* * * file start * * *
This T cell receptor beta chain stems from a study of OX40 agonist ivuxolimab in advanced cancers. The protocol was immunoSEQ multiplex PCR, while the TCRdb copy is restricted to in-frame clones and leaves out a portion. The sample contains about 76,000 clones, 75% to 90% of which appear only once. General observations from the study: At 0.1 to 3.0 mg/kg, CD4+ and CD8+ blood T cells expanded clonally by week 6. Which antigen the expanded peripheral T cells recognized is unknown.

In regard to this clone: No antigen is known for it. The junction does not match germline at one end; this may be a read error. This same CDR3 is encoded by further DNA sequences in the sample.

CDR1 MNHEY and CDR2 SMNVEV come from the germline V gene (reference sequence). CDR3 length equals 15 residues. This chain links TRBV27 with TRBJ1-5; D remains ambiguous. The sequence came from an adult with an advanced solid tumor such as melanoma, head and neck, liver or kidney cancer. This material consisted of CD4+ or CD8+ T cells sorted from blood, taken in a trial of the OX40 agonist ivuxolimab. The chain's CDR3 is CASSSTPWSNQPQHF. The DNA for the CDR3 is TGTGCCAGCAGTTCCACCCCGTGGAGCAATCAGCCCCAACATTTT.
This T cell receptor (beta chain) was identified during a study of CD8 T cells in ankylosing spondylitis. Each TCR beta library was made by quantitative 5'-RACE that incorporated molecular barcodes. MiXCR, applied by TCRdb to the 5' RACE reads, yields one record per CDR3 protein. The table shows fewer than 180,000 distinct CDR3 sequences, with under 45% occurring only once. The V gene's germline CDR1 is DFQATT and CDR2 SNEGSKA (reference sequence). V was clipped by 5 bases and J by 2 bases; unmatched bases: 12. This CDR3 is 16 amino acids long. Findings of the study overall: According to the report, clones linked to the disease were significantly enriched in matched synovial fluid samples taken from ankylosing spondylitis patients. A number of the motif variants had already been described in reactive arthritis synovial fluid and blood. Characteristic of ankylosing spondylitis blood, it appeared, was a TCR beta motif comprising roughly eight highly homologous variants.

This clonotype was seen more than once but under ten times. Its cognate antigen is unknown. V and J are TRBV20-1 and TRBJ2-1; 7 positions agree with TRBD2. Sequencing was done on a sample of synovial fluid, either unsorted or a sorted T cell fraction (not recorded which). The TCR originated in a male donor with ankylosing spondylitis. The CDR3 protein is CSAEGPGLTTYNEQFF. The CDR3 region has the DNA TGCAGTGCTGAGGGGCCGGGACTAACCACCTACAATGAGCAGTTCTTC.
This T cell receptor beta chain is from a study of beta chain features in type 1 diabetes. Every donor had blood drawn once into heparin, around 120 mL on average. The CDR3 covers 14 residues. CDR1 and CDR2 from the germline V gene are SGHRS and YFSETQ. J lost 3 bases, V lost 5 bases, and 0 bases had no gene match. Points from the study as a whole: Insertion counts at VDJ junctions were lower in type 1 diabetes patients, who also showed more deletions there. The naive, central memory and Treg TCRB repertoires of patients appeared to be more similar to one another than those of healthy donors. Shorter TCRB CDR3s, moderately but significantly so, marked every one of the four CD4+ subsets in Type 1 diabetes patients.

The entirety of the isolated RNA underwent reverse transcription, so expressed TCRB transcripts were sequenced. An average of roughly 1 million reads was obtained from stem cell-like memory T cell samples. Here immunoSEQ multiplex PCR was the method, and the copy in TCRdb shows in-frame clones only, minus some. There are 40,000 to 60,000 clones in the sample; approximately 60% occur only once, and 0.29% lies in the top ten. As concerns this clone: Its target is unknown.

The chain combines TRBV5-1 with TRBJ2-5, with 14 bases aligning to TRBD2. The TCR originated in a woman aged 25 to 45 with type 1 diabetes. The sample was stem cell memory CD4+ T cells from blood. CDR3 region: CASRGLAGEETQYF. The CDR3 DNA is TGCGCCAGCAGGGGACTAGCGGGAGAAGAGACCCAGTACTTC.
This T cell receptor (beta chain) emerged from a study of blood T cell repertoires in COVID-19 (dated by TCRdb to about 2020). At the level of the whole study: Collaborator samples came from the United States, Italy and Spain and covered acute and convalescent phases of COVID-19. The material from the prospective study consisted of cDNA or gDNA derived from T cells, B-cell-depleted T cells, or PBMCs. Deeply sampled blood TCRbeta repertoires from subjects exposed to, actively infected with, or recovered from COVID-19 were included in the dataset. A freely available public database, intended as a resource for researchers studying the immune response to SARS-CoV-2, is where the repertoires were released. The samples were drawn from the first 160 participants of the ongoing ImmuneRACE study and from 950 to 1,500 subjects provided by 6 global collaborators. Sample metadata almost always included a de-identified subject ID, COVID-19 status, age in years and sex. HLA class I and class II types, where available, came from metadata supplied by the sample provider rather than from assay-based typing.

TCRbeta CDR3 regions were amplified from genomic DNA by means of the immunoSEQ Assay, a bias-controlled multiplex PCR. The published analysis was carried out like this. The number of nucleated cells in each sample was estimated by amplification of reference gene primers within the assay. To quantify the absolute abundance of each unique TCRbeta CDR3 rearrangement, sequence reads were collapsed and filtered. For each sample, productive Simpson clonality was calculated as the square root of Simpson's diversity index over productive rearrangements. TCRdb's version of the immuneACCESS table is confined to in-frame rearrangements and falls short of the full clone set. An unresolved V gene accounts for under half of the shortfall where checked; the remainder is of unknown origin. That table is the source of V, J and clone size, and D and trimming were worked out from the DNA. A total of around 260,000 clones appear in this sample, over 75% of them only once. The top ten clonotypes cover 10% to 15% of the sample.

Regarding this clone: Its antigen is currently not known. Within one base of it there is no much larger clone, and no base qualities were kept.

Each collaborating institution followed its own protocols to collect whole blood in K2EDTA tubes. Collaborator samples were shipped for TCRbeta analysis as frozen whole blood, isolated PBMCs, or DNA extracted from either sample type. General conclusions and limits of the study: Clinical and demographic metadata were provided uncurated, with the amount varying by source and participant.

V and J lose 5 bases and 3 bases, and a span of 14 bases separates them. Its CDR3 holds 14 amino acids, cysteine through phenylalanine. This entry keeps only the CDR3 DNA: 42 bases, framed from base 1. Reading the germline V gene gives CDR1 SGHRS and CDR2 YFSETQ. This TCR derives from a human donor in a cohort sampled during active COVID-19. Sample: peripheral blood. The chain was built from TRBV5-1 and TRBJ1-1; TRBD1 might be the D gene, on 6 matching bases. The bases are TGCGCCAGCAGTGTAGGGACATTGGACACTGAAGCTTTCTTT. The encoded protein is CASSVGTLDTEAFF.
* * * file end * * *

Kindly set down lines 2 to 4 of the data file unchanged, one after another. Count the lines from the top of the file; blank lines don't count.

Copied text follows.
In regard to this clone: No antigen is known for it. The junction does not match germline at one end; this may be a read error. This same CDR3 is encoded by further DNA sequences in the sample.

CDR1 MNHEY and CDR2 SMNVEV come from the germline V gene (reference sequence). CDR3 length equals 15 residues. This chain links TRBV27 with TRBJ1-5; D remains ambiguous. The sequence came from an adult with an advanced solid tumor such as melanoma, head and neck, liver or kidney cancer. This material consisted of CD4+ or CD8+ T cells sorted from blood, taken in a trial of the OX40 agonist ivuxolimab. The chain's CDR3 is CASSSTPWSNQPQHF. The DNA for the CDR3 is TGTGCCAGCAGTTCCACCCCGTGGAGCAATCAGCCCCAACATTTT.
This T cell receptor (beta chain) was identified during a study of CD8 T cells in ankylosing spondylitis. Each TCR beta library was made by quantitative 5'-RACE that incorporated molecular barcodes. MiXCR, applied by TCRdb to the 5' RACE reads, yields one record per CDR3 protein. The table shows fewer than 180,000 distinct CDR3 sequences, with under 45% occurring only once. The V gene's germline CDR1 is DFQATT and CDR2 SNEGSKA (reference sequence). V was clipped by 5 bases and J by 2 bases; unmatched bases: 12. This CDR3 is 16 amino acids long. Findings of the study overall: According to the report, clones linked to the disease were significantly enriched in matched synovial fluid samples taken from ankylosing spondylitis patients. A number of the motif variants had already been described in reactive arthritis synovial fluid and blood. Characteristic of ankylosing spondylitis blood, it appeared, was a TCR beta motif comprising roughly eight highly homologous variants.